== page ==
Vegetables are highly nutritious. They are rich in fibers, minerals and vitamins.
Some vegetables also have antioxidant properties with significant health effects.
The vegetables that form part of our diet are also nutritionally diverse, and when it comes to starch, there are two categories of vegetables.
Some vegetables have a greater starch content than the others; these vegetables are known as starchy vegetables.
Vegetables that do not have a significant starch content are known as the non-starchy vegetables.
Okra is grown for its nutrient rich pods which are used to make soups, sauces and gumbo. Okra is rich in fiber but contains only a small amount of starch, and therefore It is a non-starchy vegetable.
This vegetable belongs to the mallow family and is closely related to plants such as cotton. It is found mostly in Asia and Africa.
It has a slimy texture when its pods are opened, and the slime is rich in soluble fiber.
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Why is okra a non-starchy vegetable?
Okra is a non starchy vegetable as the pods of okra do not contain significant amount of starch per serving.
Although okra has some amount of carbohydrates, most of its carbohydrates is made up of dietary fiber and not starch.
What makes a vegetable starchy?
When a vegetable is said to be a starchy vegetable, it means that they have significant amount of starch in them.
Vegetables like potatoes, maize and green peas contain lots of starch, and they are classified as starchy vegetables.
Starchy vs. non-starchy vegetables
The carbohydrate content of starchy vegetables is greater than that of non-starchy vegetables.
Starch is made up of lots of glucose molecules, and therefore starchy foods could raise blood sugar levels when digested.
Non starchy vegetables have minimal effects on blood sugar. They are usually high in fiber as well as in other important nutrients.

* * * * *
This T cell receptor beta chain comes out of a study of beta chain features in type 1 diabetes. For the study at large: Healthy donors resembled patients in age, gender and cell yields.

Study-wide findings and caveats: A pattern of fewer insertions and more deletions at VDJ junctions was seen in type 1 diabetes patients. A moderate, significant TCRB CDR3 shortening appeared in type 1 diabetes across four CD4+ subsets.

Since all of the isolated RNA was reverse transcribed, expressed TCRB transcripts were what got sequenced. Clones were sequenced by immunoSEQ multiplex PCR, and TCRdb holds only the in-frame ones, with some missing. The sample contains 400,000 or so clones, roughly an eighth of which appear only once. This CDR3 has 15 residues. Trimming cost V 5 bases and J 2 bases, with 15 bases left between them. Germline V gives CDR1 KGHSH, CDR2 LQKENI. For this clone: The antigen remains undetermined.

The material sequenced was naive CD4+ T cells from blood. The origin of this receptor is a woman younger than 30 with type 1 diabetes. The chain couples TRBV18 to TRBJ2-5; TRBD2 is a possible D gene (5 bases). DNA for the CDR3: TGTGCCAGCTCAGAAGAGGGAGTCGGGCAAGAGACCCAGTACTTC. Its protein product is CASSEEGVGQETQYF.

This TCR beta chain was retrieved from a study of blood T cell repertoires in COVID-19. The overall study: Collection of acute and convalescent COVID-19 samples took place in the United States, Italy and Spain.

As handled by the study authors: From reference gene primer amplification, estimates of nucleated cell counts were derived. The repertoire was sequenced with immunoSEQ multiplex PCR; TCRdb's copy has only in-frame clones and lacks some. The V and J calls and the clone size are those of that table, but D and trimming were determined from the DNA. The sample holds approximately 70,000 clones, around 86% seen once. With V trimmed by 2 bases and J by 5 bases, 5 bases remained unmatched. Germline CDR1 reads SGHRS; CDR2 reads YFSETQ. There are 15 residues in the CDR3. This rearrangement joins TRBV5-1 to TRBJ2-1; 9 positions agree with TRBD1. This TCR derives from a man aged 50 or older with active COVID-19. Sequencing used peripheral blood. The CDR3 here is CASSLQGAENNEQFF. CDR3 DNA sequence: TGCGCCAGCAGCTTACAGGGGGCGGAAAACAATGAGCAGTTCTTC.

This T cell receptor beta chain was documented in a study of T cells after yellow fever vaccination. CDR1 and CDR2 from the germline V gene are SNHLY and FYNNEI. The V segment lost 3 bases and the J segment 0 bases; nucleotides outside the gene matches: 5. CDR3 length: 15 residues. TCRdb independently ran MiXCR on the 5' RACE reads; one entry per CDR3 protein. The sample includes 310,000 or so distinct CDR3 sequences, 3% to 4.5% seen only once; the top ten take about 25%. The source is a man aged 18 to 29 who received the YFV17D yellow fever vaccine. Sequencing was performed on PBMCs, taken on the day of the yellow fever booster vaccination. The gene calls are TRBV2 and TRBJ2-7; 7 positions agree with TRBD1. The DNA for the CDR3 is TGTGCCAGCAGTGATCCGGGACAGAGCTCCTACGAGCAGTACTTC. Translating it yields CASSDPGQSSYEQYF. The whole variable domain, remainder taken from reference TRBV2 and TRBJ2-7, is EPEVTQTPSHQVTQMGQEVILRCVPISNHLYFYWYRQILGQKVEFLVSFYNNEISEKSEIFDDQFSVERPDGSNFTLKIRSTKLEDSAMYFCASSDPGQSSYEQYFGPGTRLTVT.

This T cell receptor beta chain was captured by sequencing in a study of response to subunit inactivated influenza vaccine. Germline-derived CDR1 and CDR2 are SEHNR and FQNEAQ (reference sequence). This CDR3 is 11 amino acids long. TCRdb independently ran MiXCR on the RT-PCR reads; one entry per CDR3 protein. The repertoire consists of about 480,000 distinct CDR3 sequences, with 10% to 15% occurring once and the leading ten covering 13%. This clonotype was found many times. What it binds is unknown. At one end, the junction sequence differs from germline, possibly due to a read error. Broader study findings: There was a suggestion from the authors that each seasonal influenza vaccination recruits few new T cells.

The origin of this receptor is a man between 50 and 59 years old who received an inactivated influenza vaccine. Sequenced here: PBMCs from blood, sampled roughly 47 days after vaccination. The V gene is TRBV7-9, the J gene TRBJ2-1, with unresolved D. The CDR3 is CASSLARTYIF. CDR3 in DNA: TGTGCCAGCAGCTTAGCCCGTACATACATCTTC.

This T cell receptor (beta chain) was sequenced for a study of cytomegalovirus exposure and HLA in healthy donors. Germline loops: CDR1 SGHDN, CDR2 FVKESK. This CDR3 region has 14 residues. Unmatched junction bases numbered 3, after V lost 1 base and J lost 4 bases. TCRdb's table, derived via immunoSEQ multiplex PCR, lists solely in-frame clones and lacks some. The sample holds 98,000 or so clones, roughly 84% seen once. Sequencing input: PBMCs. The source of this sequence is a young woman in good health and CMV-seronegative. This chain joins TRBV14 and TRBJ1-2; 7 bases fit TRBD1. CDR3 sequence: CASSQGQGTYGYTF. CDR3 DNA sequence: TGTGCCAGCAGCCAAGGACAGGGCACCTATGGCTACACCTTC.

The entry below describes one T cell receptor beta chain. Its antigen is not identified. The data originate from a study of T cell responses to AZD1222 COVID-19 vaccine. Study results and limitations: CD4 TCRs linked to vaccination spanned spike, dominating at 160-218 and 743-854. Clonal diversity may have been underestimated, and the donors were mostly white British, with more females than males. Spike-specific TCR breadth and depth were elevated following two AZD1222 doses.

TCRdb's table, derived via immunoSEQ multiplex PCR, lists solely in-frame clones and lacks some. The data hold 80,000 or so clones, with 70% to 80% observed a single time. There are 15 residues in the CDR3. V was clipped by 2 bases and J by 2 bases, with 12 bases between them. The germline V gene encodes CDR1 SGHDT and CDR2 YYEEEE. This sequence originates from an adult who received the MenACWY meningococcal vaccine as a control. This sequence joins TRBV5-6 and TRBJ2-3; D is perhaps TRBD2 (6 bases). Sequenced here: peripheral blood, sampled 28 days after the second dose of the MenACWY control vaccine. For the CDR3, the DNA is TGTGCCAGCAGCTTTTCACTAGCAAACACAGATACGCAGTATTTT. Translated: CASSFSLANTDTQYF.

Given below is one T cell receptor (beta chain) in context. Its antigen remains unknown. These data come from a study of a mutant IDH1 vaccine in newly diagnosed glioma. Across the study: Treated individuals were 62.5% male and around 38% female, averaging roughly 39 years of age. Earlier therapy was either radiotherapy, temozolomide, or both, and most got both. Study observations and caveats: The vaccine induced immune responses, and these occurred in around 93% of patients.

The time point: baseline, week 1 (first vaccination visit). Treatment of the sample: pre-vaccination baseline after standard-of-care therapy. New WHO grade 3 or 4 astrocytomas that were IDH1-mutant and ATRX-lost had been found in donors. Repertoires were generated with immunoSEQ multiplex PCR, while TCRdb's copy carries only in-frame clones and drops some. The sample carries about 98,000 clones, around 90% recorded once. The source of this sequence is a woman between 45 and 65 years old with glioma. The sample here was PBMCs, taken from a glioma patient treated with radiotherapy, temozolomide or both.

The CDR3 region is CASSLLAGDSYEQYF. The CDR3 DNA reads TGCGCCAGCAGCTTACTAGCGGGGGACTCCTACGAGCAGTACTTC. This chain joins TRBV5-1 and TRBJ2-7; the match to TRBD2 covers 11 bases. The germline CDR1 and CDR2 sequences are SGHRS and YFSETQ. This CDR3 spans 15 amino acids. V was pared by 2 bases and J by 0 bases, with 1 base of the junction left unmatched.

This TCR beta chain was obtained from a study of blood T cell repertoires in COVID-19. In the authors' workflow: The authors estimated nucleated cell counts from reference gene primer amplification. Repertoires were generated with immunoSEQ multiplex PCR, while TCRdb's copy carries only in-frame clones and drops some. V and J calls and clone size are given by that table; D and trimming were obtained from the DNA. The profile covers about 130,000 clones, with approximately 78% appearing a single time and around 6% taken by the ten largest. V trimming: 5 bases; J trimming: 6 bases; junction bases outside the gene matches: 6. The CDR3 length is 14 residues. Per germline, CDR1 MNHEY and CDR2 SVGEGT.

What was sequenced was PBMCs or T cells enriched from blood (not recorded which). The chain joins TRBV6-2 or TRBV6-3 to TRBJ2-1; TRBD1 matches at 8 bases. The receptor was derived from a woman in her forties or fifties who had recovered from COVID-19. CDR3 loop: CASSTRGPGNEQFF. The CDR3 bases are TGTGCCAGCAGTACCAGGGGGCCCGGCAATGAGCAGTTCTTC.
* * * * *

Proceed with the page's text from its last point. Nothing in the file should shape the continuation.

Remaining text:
A serving of non starchy vegetables could have about 5 grams of carbohydrates.
There’s a long list of vegetables that are considered non starchy vegetables and they include celery, tomatoes, egg plants, kale, cabbages, Brussels sprouts cucumber and asparagus.
Carbohydrate content of okra
Carbohydrates in food include starch, sugars and dietary fiber.
Starch is a type of carbohydrate that contains many glucose unit. When starch is broken down and digested, it could raise blood sugar levels.
Dietary fibers are types of carbohydrates which are not digested, they are very beneficial when it comes to digestive health as they improve gastric motility.
In a 100g of okra, there are about 7g of carbohydrates of which most of these are dietary fibers.
Okra is known for its mucilage, the slimy substance inside the pods. This substance contains a dietary fiber known as soluble fiber and is also important for digestive health.
Uses of okra
Okra is used in numerous ways to produced different recipes. Okra could be stir-fried, braised or sautéed.
It could be used as a thickener for sauces and stews. Okra is usually a component of gumbo, a popular meal.
The seeds of okra are also used as a non-caffeinated coffee substitute.
We are always encouraged to include vegetables to our diet because of the nutrients they contain and the health benefits.
Okra has an impressive nutrient profile. It is rich in nutrients including vitamins and minerals.
It is also low in calories.
Okra is a good source of dietary fiber, and dietary fiber helps to promote bowel function
Research into the effects of okra in diabetes management is still in its early stages, however, it has been shown to have some potentials in lowering blood sugar levels.
Okra also has some antioxidants which has beneficial effects.